The San Francisco Chronicle reports how the controversial fetal stem cell research might change IVF outcomes:
Now, scientists say the burgeoning interest in stem cell research is producing insights already circling back into IVF practice.
Fertility specialists hope the stem cell work will lead to better methods of handling embryos and perhaps provide a clearer understanding of human development at this very early stage. Ultimately, this could translate into improved IVF success rates.
“If we can find the best way to grow embryos to get stem cells, and understand the best techniques to nurture them, then we can do studies to see if it might make a difference in our standard culture lines for things we are indeed going to place into patients,” said Dr. David Smotrich, medical director and founder of La Jolla IVF.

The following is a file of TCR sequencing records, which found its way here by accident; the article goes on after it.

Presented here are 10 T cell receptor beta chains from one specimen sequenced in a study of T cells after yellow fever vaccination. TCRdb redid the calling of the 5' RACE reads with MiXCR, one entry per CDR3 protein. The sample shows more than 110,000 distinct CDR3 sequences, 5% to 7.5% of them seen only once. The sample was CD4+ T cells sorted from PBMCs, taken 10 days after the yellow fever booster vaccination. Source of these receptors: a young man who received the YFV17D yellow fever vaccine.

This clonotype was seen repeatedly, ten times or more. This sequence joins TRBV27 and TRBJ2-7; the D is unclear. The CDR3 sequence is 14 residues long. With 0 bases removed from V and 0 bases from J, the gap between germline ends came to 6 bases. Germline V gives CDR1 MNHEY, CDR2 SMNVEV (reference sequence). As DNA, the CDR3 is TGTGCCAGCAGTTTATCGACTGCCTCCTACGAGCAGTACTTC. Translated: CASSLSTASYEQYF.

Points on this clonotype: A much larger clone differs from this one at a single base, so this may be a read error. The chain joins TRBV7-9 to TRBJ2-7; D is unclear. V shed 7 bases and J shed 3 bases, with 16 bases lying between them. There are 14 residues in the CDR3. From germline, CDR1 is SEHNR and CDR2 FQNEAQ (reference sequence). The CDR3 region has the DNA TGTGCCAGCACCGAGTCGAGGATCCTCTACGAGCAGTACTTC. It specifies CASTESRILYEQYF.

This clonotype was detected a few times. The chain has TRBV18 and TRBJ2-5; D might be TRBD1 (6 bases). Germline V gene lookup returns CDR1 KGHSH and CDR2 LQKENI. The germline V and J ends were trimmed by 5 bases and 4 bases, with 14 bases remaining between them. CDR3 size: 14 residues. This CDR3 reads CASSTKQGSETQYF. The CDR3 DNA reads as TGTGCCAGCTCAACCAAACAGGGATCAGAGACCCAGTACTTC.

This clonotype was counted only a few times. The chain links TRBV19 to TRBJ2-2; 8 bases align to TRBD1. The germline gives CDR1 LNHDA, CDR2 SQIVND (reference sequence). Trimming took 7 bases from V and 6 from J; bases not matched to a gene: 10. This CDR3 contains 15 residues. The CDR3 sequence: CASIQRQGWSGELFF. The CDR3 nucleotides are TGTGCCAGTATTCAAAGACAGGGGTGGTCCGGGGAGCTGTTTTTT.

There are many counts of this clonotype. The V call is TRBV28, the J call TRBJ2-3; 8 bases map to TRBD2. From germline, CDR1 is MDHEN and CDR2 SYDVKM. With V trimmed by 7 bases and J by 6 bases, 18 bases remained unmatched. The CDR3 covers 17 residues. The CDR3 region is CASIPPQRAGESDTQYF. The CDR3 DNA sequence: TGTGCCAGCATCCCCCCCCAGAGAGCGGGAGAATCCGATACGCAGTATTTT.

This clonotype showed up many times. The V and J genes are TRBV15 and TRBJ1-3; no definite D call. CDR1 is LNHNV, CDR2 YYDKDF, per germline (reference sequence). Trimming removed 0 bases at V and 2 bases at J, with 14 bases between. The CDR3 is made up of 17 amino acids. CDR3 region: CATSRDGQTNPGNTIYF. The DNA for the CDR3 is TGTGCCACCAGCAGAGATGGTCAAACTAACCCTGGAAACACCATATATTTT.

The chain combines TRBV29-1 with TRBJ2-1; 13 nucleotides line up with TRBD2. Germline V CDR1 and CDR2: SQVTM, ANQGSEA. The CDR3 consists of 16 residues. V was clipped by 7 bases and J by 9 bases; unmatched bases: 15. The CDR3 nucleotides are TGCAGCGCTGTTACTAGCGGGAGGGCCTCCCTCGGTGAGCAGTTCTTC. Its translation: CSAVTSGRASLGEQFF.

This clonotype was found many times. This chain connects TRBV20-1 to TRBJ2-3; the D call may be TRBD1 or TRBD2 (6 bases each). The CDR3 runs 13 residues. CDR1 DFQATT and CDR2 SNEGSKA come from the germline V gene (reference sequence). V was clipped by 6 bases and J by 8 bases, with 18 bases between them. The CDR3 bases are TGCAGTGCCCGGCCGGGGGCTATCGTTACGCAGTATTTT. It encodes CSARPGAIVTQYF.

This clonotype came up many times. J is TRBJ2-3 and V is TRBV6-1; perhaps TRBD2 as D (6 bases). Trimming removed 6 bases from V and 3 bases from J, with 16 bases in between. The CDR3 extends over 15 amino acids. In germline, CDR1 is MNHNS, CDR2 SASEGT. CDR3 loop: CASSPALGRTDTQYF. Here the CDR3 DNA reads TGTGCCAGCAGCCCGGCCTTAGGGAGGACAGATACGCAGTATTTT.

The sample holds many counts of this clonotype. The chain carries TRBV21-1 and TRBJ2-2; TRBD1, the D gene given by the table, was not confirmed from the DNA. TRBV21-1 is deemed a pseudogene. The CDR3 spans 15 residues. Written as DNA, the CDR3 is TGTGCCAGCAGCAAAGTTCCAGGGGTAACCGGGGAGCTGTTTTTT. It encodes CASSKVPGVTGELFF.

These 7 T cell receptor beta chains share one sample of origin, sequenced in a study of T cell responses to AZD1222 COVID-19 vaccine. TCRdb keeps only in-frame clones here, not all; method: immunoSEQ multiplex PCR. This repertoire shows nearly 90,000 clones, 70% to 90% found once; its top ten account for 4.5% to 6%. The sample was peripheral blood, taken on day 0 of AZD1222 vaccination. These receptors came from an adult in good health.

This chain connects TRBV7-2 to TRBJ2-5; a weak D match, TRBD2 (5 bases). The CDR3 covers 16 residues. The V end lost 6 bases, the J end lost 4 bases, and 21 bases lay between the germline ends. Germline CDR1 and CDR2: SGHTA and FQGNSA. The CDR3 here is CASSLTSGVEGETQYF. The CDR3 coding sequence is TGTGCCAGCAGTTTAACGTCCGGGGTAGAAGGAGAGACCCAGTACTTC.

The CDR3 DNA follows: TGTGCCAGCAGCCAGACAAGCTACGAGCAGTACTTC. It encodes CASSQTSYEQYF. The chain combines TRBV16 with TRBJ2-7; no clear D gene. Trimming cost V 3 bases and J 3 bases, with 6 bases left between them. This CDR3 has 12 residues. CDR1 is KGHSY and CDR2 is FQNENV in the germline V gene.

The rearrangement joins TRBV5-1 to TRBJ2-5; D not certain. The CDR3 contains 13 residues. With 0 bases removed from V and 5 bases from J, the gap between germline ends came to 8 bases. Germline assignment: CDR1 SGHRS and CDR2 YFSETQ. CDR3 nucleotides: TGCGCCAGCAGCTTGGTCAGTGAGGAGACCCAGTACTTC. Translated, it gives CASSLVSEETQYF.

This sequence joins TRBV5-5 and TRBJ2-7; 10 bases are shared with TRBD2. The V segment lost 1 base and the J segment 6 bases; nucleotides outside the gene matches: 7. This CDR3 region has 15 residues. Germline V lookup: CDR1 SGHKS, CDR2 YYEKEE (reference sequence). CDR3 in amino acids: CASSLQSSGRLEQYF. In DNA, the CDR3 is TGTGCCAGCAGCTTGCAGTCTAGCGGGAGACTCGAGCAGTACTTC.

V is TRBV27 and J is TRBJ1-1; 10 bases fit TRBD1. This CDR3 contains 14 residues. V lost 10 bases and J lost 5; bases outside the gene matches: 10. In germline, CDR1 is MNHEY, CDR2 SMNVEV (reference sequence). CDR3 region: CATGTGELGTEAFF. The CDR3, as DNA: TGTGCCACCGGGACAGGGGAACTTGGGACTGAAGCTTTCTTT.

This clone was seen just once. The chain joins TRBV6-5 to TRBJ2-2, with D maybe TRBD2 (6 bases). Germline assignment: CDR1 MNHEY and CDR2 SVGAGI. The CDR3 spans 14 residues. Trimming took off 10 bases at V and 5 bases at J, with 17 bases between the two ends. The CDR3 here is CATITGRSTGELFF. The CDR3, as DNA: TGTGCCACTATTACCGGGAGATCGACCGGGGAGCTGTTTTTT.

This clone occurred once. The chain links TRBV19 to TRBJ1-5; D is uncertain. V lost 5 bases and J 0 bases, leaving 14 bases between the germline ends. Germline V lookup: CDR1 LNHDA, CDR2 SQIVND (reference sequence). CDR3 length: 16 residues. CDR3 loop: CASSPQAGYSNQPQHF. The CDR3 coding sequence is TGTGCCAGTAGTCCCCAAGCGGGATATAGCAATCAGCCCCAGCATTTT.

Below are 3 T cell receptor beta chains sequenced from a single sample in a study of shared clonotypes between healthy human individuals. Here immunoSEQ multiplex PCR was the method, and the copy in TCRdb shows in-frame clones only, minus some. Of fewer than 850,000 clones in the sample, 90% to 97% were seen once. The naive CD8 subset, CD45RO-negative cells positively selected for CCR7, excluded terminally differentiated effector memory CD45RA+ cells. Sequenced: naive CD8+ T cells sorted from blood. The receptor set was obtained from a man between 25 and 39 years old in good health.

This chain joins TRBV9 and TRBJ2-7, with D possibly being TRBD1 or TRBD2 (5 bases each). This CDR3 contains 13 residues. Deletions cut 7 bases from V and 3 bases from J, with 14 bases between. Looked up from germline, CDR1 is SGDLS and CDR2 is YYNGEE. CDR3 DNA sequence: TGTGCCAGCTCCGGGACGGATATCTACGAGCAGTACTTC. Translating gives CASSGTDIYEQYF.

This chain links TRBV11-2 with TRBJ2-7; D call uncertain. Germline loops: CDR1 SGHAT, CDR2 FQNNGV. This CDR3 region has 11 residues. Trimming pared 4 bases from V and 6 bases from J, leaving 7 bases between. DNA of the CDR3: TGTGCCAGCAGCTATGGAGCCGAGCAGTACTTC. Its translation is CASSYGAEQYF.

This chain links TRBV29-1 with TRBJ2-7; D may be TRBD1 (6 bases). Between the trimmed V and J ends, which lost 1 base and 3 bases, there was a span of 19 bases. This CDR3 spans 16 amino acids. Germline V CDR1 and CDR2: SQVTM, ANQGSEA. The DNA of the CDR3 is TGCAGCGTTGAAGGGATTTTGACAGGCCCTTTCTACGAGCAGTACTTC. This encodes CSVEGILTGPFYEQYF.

Human embryonic stem cells are usually derived when the embryo is about 4 or 5 days old, having formed what is known as the “inner cell mass,” a clump of stem cells whose further growth and differentiation leads to a fully formed embryo and, if implanted in the womb, a growing fetus.
Full article at the San Francisco Chronicle…